To write a book is a solitary endeavor. It must be so. Sure, writers have sources that help fine-tune their work, but it is the writer—and her alone—who must write the words.
But writing a book, if it is to be published (and really, what purpose does a book serve if not shared with the world?), is just the first step in a daunting and seemingly never-ending process that must happen before your book is delivered into the hands of readers.
The first step in the process is deciding whether to try the traditional publishing route (in which approximately 2-3 out of every 10,000 manuscripts will be accepted and will deliver royalties in the neighborhood of 7.5% per paperback book sold and 20% for every ebook), or self-publish (which provides for royalties of up to 70%).
For a number of reasons, I chose the self-publishing route, and suddenly a long list of tasks and decisions lay before me. I sat down to list them all out and realized I had no idea where to begin. My head began to spin, and after hours of wracking my brain, I ended up with a To Do list that looked something like this:
Because I’d joined my local chapter of Romance Writers of America, I had a fabulous critique partner, but I knew I would need beta readers, an editor, and a cover artist. I would need reviewers, a manuscript converter, and a whole host of things I probably hadn’t thought of. Oh yeah, and a social platform.
I’m an introvert by nature, and you want me to go out into cyberspace to promote myself and pimp my work? Eeww, no way! That just feels…wrong. And scary. And so not like me.
To say that I felt alone and overwhelmed is an understatement. So much so that I actually shelved the idea of publishing my first book and wrote another one. And then another.
And then over dinner one night with my critique partner, Patricia Rickrode (writing as Jansen Schmidt), we began to talk about publishing. I lamented, “I know I want to self-publish, but it takes a bloody village to produce a book. And I have no idea where to start.”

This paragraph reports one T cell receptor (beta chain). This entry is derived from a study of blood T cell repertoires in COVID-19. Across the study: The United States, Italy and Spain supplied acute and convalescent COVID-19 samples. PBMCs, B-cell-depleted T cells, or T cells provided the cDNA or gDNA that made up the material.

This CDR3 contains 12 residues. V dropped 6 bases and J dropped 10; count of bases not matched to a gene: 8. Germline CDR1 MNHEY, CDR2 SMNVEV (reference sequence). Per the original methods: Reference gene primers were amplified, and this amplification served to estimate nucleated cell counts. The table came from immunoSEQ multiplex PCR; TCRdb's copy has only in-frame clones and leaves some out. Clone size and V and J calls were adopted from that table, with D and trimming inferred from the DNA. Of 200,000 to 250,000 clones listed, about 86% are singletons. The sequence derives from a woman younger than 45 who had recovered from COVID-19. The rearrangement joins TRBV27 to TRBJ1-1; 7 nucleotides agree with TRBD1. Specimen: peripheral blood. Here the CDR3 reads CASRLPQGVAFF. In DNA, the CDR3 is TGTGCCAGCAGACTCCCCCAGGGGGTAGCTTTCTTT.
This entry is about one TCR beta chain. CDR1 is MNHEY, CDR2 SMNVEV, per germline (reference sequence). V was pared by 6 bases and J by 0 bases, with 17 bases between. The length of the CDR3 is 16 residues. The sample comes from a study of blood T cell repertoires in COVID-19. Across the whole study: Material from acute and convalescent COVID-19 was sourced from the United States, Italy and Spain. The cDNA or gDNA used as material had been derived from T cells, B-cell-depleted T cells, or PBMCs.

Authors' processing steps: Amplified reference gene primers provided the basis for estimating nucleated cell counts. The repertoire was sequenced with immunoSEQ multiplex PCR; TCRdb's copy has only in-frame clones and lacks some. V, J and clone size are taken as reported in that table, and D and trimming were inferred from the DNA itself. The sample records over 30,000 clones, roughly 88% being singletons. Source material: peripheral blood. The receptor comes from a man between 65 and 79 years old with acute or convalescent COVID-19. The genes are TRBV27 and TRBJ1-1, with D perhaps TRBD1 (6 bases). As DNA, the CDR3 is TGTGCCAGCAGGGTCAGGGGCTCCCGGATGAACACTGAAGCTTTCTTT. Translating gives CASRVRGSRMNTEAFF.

“Then join the Tribe,” Patricia said. “That’s how I got started blogging and doing social media.”
I blinked. Twice. “The Tribe?”
“Yeah, the WANA Tribe,” Patricia said.
WANA stands for We Are Not Alone. The WANA Tribe’s motto is:
Creativity cannot thrive on its own. Genius needs help, support, and love. Your family doesn’t get you? They no longer have to. WE TOTALLY GET YOU!
A motto that still brings tears to my eyes! Finally, someone who gets me. ME!
“But what is WANA Tribe, exactly?” you might be asking.
Founded by WANA Mama Kristen Lamb, who has devoted her career to helping writers, WANA is a group of creatives sharing their knowledge and experience to help other creatives like you (and me). A “tribe” is a group, designed to discuss a specific topic. Here are just a few examples of current (active) tribes:
Paranormal Romance/Urban Fantasy
Scrivener Users Unite!
Writing While Parenting
Additionally, WANA offers a host of classes, many of which I’ve taken. With instructors like Kristen Lamb, Marcy Kennedy and Lisa Hall-Wilson (just to name a few) I’m the proud owner of a blog (obviously, you’re reading it), an author Twitter account (which I actually know how to use now—thank you Marcy!) and a Facebook Author Page.
Through my fellow WANA’s I’ve found an editor, a cover artist, and someone to convert my manuscript to print and ebook formats (I figured out how to upload the files onto Amazon all by myself—YAY me!). And I found a tech guy who understands that I am a true technophobe and takes care of all my website maintenance—Jay Donovan (find him at www.techsurgeons.com).
So thank you, Kristen Lamb, you’re more than just our WANA Mama. You’re a mentor, a friend, and a true blessing to writers everywhere.
And thank you, Patricia Rickrode, for telling me about the Tribe.
To join WANA Tribe (membership is FREE!), CLICK HERE. Use #mywana to share your writing-related tweets.
For more about Kristen Lamb, and to read her informational motivational blog, CLICK HERE.
What about you? If you’re a self-published author, who has helped you in your journey to publication? Do you have any resources for others you’d like to share?
If you don’t write but love to read, was it surprising to learn about all the things indie authors have to manage in order to deliver their book to you?